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Concern Grows Over Reliability of Field Drug Tests

It may be a sin to eat too much chocolate. But getting arrested for it? That apparently can happen with some of unreliable field drug tests on the market.

Can a false test lead to this?/istock photo


By Mimi Hall
USA TODAY
For Nadine Artemis and Ron Obadia, August began with plans for a family vacation in Minnesota. The vacation ended with the two Canadians being led through Toronto’s airport in handcuffs, locked up and separated from their baby.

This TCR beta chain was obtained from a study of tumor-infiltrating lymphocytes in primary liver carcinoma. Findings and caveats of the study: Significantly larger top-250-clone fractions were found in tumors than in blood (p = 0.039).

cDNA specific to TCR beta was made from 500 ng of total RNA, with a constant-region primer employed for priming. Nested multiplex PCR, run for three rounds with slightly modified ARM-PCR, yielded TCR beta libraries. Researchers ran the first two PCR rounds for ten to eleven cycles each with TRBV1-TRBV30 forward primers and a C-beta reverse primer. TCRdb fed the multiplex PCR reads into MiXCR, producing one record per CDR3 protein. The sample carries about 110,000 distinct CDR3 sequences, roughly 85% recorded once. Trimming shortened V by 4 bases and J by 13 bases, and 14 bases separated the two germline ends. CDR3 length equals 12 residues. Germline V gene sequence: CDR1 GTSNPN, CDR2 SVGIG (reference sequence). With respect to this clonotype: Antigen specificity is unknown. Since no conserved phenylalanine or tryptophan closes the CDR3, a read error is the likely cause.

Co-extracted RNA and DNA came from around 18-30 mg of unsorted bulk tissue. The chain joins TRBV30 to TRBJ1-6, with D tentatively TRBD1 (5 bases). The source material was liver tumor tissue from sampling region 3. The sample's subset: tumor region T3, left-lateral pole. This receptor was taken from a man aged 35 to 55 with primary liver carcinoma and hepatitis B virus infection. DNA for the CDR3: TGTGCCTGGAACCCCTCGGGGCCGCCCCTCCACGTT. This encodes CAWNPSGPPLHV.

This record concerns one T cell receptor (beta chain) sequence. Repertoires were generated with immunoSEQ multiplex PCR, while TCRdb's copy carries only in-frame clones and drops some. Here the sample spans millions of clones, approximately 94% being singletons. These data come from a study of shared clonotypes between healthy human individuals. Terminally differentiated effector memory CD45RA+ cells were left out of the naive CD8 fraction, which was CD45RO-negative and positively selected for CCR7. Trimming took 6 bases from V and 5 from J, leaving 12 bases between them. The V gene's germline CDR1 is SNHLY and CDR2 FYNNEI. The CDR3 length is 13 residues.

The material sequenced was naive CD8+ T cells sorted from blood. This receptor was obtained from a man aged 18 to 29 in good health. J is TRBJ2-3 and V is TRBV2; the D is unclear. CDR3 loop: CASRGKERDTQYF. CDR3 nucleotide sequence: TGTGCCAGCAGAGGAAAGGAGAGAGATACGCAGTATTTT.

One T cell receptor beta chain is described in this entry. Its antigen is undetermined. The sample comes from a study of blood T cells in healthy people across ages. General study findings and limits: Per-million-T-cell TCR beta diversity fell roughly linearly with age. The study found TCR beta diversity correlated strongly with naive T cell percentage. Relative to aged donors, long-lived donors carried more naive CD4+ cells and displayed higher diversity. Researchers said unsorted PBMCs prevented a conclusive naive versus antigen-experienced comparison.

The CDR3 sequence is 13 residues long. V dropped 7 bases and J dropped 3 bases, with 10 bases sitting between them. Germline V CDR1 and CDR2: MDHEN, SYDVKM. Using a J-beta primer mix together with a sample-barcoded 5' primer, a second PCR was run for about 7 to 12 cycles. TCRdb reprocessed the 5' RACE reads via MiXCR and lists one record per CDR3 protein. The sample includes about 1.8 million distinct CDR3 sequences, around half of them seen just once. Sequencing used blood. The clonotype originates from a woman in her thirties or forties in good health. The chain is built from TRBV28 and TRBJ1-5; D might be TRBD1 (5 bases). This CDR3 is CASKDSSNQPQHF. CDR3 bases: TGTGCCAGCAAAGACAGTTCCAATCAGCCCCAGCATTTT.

“We were dumbfounded,” Artemis says. Police told them they could be facing years in prison for exporting narcotics, because 2.5 pounds of material found in their carry-on bag tested positive for hashish. “All we knew was that we didn’t have drugs.”
They were telling the truth. They didn’t have drugs. They had chocolate.
The couple were caught up in what civil libertarians, public defenders and some narcotics experts say is a growing problem: the use of unreliable field drug-test kits as the basis to arrest innocent people on charges of illegal drugs.
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